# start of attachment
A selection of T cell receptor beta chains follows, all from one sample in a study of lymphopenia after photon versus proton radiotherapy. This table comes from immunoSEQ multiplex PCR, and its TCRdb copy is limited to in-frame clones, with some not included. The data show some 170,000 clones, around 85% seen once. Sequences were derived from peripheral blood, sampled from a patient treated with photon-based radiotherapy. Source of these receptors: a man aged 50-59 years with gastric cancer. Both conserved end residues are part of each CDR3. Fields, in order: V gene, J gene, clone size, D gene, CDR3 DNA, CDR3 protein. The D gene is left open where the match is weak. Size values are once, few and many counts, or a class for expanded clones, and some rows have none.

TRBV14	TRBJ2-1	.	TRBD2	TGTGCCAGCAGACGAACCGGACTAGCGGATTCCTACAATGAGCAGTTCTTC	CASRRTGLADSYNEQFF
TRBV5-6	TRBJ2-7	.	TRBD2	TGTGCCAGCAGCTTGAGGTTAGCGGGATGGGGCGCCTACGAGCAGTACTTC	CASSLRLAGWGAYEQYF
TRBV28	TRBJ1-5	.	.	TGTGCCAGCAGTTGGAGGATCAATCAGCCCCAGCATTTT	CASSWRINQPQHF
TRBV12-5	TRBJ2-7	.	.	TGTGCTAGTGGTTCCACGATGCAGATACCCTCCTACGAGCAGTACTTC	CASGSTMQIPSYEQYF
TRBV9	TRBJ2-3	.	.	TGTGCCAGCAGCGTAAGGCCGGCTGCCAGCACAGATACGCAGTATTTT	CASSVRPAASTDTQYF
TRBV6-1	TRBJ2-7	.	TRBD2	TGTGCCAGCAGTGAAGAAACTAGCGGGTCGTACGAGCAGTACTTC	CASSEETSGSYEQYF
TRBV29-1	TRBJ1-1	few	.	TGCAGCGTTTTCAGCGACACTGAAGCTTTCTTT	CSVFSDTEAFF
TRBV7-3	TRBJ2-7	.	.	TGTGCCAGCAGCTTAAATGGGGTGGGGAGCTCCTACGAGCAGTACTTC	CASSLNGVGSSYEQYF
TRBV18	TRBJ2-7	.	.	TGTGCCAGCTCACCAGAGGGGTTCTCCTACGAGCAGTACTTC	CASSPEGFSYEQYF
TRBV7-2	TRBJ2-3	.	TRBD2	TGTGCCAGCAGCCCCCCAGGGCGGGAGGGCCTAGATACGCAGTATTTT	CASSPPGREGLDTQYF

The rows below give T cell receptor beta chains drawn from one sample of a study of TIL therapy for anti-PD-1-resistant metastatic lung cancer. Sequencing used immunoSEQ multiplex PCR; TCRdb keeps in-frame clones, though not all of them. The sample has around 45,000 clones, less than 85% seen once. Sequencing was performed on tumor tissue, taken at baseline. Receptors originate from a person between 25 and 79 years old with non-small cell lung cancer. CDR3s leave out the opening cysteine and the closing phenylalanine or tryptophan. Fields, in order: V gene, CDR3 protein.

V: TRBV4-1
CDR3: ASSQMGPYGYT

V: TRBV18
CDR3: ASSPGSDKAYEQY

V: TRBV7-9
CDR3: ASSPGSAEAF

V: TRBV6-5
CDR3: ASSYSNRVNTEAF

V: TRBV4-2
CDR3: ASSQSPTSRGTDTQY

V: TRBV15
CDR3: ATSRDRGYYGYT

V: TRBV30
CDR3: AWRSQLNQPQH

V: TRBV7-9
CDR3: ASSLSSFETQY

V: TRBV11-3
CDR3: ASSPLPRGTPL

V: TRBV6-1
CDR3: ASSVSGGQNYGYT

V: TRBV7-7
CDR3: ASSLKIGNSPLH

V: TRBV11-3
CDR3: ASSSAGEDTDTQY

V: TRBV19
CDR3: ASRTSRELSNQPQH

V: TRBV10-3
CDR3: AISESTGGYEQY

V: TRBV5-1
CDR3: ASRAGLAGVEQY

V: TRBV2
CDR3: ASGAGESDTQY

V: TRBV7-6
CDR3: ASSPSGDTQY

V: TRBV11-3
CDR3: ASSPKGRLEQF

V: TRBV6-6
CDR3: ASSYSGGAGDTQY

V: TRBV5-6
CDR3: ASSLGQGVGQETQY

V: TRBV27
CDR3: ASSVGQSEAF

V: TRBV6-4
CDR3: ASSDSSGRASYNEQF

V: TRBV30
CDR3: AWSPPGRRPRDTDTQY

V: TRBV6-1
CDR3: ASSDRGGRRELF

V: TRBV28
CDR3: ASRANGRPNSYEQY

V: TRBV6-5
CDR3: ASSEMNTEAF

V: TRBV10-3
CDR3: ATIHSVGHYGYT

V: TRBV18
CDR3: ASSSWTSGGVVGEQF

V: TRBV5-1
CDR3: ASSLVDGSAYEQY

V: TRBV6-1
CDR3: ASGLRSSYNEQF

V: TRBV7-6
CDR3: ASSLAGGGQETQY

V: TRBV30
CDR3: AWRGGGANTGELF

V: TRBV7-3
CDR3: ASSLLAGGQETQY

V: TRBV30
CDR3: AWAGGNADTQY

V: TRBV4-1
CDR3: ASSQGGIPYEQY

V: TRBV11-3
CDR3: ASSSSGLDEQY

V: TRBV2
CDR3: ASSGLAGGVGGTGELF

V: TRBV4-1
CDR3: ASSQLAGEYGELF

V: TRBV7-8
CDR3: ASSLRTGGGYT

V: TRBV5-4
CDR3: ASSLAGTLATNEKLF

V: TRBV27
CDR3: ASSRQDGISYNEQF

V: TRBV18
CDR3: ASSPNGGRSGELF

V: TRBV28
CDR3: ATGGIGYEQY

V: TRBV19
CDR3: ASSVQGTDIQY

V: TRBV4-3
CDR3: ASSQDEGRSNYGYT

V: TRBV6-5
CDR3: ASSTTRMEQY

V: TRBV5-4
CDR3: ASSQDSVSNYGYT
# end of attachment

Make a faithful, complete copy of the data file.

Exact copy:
A selection of T cell receptor beta chains follows, all from one sample in a study of lymphopenia after photon versus proton radiotherapy. This table comes from immunoSEQ multiplex PCR, and its TCRdb copy is limited to in-frame clones, with some not included. The data show some 170,000 clones, around 85% seen once. Sequences were derived from peripheral blood, sampled from a patient treated with photon-based radiotherapy. Source of these receptors: a man aged 50-59 years with gastric cancer. Both conserved end residues are part of each CDR3. Fields, in order: V gene, J gene, clone size, D gene, CDR3 DNA, CDR3 protein. The D gene is left open where the match is weak. Size values are once, few and many counts, or a class for expanded clones, and some rows have none.

TRBV14	TRBJ2-1	.	TRBD2	TGTGCCAGCAGACGAACCGGACTAGCGGATTCCTACAATGAGCAGTTCTTC	CASRRTGLADSYNEQFF
TRBV5-6	TRBJ2-7	.	TRBD2	TGTGCCAGCAGCTTGAGGTTAGCGGGATGGGGCGCCTACGAGCAGTACTTC	CASSLRLAGWGAYEQYF
TRBV28	TRBJ1-5	.	.	TGTGCCAGCAGTTGGAGGATCAATCAGCCCCAGCATTTT	CASSWRINQPQHF
TRBV12-5	TRBJ2-7	.	.	TGTGCTAGTGGTTCCACGATGCAGATACCCTCCTACGAGCAGTACTTC	CASGSTMQIPSYEQYF
TRBV9	TRBJ2-3	.	.	TGTGCCAGCAGCGTAAGGCCGGCTGCCAGCACAGATACGCAGTATTTT	CASSVRPAASTDTQYF
TRBV6-1	TRBJ2-7	.	TRBD2	TGTGCCAGCAGTGAAGAAACTAGCGGGTCGTACGAGCAGTACTTC	CASSEETSGSYEQYF
TRBV29-1	TRBJ1-1	few	.	TGCAGCGTTTTCAGCGACACTGAAGCTTTCTTT	CSVFSDTEAFF
TRBV7-3	TRBJ2-7	.	.	TGTGCCAGCAGCTTAAATGGGGTGGGGAGCTCCTACGAGCAGTACTTC	CASSLNGVGSSYEQYF
TRBV18	TRBJ2-7	.	.	TGTGCCAGCTCACCAGAGGGGTTCTCCTACGAGCAGTACTTC	CASSPEGFSYEQYF
TRBV7-2	TRBJ2-3	.	TRBD2	TGTGCCAGCAGCCCCCCAGGGCGGGAGGGCCTAGATACGCAGTATTTT	CASSPPGREGLDTQYF

The rows below give T cell receptor beta chains drawn from one sample of a study of TIL therapy for anti-PD-1-resistant metastatic lung cancer. Sequencing used immunoSEQ multiplex PCR; TCRdb keeps in-frame clones, though not all of them. The sample has around 45,000 clones, less than 85% seen once. Sequencing was performed on tumor tissue, taken at baseline. Receptors originate from a person between 25 and 79 years old with non-small cell lung cancer. CDR3s leave out the opening cysteine and the closing phenylalanine or tryptophan. Fields, in order: V gene, CDR3 protein.

V: TRBV4-1
CDR3: ASSQMGPYGYT

V: TRBV18
CDR3: ASSPGSDKAYEQY

V: TRBV7-9
CDR3: ASSPGSAEAF

V: TRBV6-5
CDR3: ASSYSNRVNTEAF

V: TRBV4-2
CDR3: ASSQSPTSRGTDTQY

V: TRBV15
CDR3: ATSRDRGYYGYT

V: TRBV30
CDR3: AWRSQLNQPQH

V: TRBV7-9
CDR3: ASSLSSFETQY

V: TRBV11-3
CDR3: ASSPLPRGTPL

V: TRBV6-1
CDR3: ASSVSGGQNYGYT

V: TRBV7-7
CDR3: ASSLKIGNSPLH

V: TRBV11-3
CDR3: ASSSAGEDTDTQY

V: TRBV19
CDR3: ASRTSRELSNQPQH

V: TRBV10-3
CDR3: AISESTGGYEQY

V: TRBV5-1
CDR3: ASRAGLAGVEQY

V: TRBV2
CDR3: ASGAGESDTQY

V: TRBV7-6
CDR3: ASSPSGDTQY

V: TRBV11-3
CDR3: ASSPKGRLEQF

V: TRBV6-6
CDR3: ASSYSGGAGDTQY

V: TRBV5-6
CDR3: ASSLGQGVGQETQY

V: TRBV27
CDR3: ASSVGQSEAF

V: TRBV6-4
CDR3: ASSDSSGRASYNEQF

V: TRBV30
CDR3: AWSPPGRRPRDTDTQY

V: TRBV6-1
CDR3: ASSDRGGRRELF

V: TRBV28
CDR3: ASRANGRPNSYEQY

V: TRBV6-5
CDR3: ASSEMNTEAF

V: TRBV10-3
CDR3: ATIHSVGHYGYT

V: TRBV18
CDR3: ASSSWTSGGVVGEQF

V: TRBV5-1
CDR3: ASSLVDGSAYEQY

V: TRBV6-1
CDR3: ASGLRSSYNEQF

V: TRBV7-6
CDR3: ASSLAGGGQETQY

V: TRBV30
CDR3: AWRGGGANTGELF

V: TRBV7-3
CDR3: ASSLLAGGQETQY

V: TRBV30
CDR3: AWAGGNADTQY

V: TRBV4-1
CDR3: ASSQGGIPYEQY

V: TRBV11-3
CDR3: ASSSSGLDEQY

V: TRBV2
CDR3: ASSGLAGGVGGTGELF

V: TRBV4-1
CDR3: ASSQLAGEYGELF

V: TRBV7-8
CDR3: ASSLRTGGGYT

V: TRBV5-4
CDR3: ASSLAGTLATNEKLF

V: TRBV27
CDR3: ASSRQDGISYNEQF

V: TRBV18
CDR3: ASSPNGGRSGELF

V: TRBV28
CDR3: ATGGIGYEQY

V: TRBV19
CDR3: ASSVQGTDIQY

V: TRBV4-3
CDR3: ASSQDEGRSNYGYT

V: TRBV6-5
CDR3: ASSTTRMEQY

V: TRBV5-4
CDR3: ASSQDSVSNYGYT